“And whoever gives a cup of cold water to one of my disciples, I promise you, he will not go unrewarded” (Matthew 10:42, TPT).
It may sound obvious, but a dry season is a time when rain simply does not fall. All over the world, dry seasons come once a year. People plan around their dry season, preparing their lives for a time when little rain will fall. Water reservoirs slowly empty as families focus on the day when rain will come again.
In Honduras, the dry season can last from November until May. Water shortages are normal in the capital city of Tegucigalpa, where over 300 of ERDO’s ChildCARE Plus sponsored children and their families live. As a city with a high percentage of urban poverty, many families struggle to find water—clean or otherwise.
Typically, a reservoir in the mountains collects rainwater which is delivered by truck to families in Tegucigalpa and the surrounding area. In the dry season, water does not arrive on time. Families who rely on these truck deliveries can quickly run out of water. Without water a family cannot make a meal or clean or stay hydrated under the warm Honduran sun.
Kathy Mizen, our PAOC global worker in Honduras, writes, “It’s heartbreaking to me and unbelievable, really. Something that is ‘supposed’ to be one of the most basic necessities of life is not [readily available] for thousands of people, even millions around the world. Most of us really cannot fully grasp that.” 1
ERDO brings clean water and hygiene programs into communities that are facing dry seasons, experiencing drought, and drinking from contaminated water sources. In Honduras, we have been installing household and school biosand water filters to help families and students clean their drinking water and avoid illness. Last year we installed a new school washroom in an extremely low-income school in the mountains surrounding Tegucigalpa.
When ERDO drills new wells, installs washrooms, handwashing stations and water filters, we see a huge improvement in people’s overall health. Childhood illness is reduced and school attendance increases. Adults do not miss work due to waterborne diseases, and they can take better care of their families. We know that access to clean water make a huge difference—cup by cup.
This year, we are launching a new campaign called a Million Cups of Water. Our goal is to raise $100,000 for clean water programs and supply one million cups of water to people in need this year. It is an ambitious goal, but one that will continue helping people for many years to come.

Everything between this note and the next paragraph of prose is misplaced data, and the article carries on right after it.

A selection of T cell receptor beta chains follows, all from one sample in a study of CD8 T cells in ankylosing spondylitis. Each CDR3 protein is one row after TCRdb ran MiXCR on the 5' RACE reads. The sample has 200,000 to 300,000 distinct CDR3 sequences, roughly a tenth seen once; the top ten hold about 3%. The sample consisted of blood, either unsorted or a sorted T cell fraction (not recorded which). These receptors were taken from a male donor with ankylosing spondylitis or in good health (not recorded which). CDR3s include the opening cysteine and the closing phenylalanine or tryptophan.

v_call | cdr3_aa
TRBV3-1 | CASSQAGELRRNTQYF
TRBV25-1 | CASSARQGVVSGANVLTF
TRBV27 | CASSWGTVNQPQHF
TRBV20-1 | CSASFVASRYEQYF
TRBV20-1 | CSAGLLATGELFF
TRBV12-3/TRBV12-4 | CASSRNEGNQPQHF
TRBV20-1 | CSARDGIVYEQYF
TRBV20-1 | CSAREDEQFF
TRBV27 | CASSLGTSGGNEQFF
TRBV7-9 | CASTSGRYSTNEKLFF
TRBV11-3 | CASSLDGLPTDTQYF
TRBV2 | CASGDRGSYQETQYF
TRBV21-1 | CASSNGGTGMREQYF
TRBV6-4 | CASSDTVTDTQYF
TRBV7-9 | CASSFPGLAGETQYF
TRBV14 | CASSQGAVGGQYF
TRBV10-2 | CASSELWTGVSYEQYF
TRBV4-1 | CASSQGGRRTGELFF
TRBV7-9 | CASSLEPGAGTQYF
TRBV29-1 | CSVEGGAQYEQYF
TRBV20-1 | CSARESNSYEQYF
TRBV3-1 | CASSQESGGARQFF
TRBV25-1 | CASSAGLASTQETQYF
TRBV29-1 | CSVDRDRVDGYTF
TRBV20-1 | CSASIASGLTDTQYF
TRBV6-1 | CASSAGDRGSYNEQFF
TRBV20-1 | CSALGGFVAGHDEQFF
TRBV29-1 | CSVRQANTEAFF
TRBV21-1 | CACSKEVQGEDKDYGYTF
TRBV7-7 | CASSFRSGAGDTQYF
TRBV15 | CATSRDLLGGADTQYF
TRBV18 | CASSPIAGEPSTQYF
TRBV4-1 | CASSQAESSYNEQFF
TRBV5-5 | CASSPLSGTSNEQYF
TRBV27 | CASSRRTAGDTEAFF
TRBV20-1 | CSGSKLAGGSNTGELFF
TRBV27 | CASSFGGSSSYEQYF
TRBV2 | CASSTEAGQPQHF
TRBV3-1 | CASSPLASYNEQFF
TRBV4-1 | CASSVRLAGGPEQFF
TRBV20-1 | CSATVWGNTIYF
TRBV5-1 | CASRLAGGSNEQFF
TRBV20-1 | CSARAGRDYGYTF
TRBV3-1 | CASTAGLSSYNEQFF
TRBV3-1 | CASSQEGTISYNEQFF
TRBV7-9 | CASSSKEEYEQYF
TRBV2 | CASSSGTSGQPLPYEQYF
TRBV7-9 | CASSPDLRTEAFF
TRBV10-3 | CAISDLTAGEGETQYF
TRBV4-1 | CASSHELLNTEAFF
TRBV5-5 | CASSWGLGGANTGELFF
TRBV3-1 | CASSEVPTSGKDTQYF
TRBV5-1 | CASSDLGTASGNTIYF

Funds raised through Million Cups of Water will create clean water wells in places like rural Bangladesh. Working with the Pentecostal Assemblies of Bangladesh, we have a long history of installing deep tube wells to keep families from drinking water that is laced with arsenic and other toxins. In these small communities, most people work as day labourers, travelling to larger cities each morning to find a job for the day. But working presents a problem. Since families must travel several hours to collect clean water, they will miss the opportunity to find a job for the day. If they do not collect water, they will return home exhausted at the end of the workday to find they have no water in their house. Since water is necessary for cooking, they will not have an evening meal or anything to drink.
Mitali, a 22-year-old mother from Bangladesh, said, “Life was complicated without clean water. My husband and I could cope, but my three-year-old daughter could not.” With a child to care for, the decision weighed heavily on Mitali each day. When ERDO installed a well in Mitali’s village, life became much simpler.
Parvati is another mother who was also a day labourer in Bangladesh. When her young daughter became sick by drinking water from a nearby pond, Parvati stopped working. The villagers bathed, washed their clothing, and cleaned their animals in the pond. Parvati boiled the pond water before using it for drinking, but the water was still contaminated. Her young daughter was taken to a hospital and started her very long recovery period.
The family was considering moving, leaving their friends behind to find a village with clean water. Then ERDO installed a well in Parvati’s village. Parvati and her husband could stay without worrying about the safety of their children.
Parvati said, “It is not wealth that saves a person’s life but a few drops of fresh water that make enormous changes in life and living. Without having safe water we are like [the] desert and dry mud. We are nothing.” Seeing her daughter come so close to death, Parvati deeply understands the value of clean water.
Both Parvati and Mitali lived for years without access to clean water and suffered deeply every day worrying about where they would find water. Thanks to the incredible generosity of Canadian churches and donors, ERDO was able to help families like theirs.
To join in providing one million cups of clean water to families in need, visit erdo.ca/clean-water to donate or to read more about the Million Cups of Water campaign.
Alicia Kolenda is the marketing and communications co-ordinator at ERDO.
- Kathy Mizen, “Where does your water come from?”
Kathy’s Adventures, February 28, 2020, accessed January 24, 2022, https://pkmizen.wordpress.com/2020/02/28/where-does-your-water-come-from.
This article appeared in the April/May/June 2022 issue of testimony/Enrich, a quarterly publication of The Pentecostal Assemblies of Canada. © 2022 The Pentecostal Assemblies of Canada. Photos © istockphoto.com.